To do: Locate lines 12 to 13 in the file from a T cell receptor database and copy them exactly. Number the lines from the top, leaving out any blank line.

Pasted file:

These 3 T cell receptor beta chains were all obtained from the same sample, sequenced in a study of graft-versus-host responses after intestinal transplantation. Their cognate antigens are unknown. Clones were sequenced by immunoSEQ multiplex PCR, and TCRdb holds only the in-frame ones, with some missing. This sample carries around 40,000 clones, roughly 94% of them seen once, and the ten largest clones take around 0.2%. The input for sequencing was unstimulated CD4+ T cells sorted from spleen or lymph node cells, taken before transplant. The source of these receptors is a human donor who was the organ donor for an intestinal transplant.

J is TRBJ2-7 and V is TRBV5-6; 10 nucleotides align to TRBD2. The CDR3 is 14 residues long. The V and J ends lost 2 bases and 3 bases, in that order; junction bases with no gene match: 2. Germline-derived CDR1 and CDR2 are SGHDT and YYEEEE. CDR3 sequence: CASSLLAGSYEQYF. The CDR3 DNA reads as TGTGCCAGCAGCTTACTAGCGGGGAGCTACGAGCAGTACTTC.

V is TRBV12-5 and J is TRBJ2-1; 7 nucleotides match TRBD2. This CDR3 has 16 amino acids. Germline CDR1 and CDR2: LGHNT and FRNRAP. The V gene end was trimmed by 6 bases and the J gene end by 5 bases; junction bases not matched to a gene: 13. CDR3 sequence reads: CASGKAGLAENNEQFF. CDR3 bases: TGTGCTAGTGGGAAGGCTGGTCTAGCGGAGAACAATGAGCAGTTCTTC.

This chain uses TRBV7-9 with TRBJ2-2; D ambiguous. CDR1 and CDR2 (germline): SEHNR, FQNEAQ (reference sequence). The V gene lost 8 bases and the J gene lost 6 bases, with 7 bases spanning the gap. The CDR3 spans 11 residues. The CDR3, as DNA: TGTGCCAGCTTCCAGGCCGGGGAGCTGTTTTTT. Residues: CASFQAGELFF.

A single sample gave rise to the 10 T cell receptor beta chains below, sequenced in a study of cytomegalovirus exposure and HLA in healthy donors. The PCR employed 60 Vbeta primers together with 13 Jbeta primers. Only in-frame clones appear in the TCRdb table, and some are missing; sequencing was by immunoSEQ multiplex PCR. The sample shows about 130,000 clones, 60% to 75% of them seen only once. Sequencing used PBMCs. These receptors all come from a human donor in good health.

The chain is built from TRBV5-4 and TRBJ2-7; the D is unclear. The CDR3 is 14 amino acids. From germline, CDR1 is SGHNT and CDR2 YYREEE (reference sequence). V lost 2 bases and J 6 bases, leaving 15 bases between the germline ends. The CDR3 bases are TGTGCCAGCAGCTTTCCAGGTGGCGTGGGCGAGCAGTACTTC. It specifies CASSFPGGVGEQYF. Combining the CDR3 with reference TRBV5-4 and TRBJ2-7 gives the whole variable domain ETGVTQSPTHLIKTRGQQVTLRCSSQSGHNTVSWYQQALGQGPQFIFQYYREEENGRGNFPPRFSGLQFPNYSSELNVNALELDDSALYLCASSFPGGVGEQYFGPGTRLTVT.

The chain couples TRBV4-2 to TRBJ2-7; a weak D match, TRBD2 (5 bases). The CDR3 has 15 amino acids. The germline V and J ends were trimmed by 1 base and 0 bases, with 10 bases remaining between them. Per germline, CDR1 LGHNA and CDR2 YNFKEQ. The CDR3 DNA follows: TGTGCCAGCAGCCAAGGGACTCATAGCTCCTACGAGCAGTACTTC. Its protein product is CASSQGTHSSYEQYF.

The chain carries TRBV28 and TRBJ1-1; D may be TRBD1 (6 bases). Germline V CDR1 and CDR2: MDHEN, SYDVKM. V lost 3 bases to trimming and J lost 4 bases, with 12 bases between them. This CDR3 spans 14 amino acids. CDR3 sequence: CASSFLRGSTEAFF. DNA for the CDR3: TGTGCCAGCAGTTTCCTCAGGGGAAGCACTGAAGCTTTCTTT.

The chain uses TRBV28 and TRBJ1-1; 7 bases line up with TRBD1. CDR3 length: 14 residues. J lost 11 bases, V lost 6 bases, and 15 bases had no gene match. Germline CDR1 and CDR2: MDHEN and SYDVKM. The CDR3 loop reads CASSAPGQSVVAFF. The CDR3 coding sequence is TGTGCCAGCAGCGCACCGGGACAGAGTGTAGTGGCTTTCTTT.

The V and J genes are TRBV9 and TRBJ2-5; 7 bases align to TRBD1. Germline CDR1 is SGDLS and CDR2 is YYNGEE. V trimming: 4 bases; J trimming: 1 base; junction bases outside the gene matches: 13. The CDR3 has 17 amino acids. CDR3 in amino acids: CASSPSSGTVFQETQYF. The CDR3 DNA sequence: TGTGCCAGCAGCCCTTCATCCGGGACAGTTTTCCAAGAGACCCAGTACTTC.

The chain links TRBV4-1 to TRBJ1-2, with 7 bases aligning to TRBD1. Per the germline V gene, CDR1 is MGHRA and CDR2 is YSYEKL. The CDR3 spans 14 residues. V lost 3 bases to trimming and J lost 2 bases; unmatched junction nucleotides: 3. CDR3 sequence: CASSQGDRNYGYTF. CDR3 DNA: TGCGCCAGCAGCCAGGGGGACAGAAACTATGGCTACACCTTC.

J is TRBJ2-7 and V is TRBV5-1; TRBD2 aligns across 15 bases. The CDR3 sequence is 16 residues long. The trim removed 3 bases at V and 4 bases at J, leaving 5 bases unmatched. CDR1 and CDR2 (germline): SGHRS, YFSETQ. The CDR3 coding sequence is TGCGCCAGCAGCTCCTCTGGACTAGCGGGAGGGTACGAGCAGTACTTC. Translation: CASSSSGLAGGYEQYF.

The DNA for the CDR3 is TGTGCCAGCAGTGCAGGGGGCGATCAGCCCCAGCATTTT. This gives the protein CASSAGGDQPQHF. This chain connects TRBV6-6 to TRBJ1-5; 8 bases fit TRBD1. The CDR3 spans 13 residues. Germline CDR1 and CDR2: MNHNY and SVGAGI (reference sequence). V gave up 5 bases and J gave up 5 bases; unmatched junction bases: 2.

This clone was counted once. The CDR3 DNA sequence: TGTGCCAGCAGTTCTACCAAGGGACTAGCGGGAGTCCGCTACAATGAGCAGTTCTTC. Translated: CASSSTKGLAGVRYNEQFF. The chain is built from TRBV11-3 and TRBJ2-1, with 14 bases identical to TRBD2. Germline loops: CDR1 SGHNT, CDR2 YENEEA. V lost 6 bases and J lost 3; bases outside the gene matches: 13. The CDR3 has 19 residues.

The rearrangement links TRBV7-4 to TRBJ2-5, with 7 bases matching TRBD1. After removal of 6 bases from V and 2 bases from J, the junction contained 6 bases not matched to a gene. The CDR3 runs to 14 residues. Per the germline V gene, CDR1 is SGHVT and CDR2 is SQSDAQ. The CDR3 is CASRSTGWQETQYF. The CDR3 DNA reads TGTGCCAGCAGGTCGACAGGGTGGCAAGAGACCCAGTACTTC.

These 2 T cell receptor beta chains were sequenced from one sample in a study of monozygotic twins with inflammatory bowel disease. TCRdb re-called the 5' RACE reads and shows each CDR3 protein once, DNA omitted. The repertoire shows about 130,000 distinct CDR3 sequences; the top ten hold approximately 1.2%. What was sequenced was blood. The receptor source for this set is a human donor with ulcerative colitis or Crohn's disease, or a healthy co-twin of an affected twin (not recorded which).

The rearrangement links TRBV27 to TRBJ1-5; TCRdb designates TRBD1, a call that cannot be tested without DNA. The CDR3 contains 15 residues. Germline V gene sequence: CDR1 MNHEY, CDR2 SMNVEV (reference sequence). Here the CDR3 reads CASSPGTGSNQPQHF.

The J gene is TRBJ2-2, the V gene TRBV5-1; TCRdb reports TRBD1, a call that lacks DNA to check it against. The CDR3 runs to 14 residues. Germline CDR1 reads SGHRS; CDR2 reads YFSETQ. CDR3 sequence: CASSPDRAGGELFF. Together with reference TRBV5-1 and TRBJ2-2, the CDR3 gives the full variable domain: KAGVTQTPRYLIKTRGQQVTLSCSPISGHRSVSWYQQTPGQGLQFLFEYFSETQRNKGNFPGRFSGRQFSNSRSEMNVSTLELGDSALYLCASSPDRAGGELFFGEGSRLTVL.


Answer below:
J is TRBJ2-7 and V is TRBV5-1; TRBD2 aligns across 15 bases. The CDR3 sequence is 16 residues long. The trim removed 3 bases at V and 4 bases at J, leaving 5 bases unmatched. CDR1 and CDR2 (germline): SGHRS, YFSETQ. The CDR3 coding sequence is TGCGCCAGCAGCTCCTCTGGACTAGCGGGAGGGTACGAGCAGTACTTC. Translation: CASSSSGLAGGYEQYF.

The DNA for the CDR3 is TGTGCCAGCAGTGCAGGGGGCGATCAGCCCCAGCATTTT. This gives the protein CASSAGGDQPQHF. This chain connects TRBV6-6 to TRBJ1-5; 8 bases fit TRBD1. The CDR3 spans 13 residues. Germline CDR1 and CDR2: MNHNY and SVGAGI (reference sequence). V gave up 5 bases and J gave up 5 bases; unmatched junction bases: 2.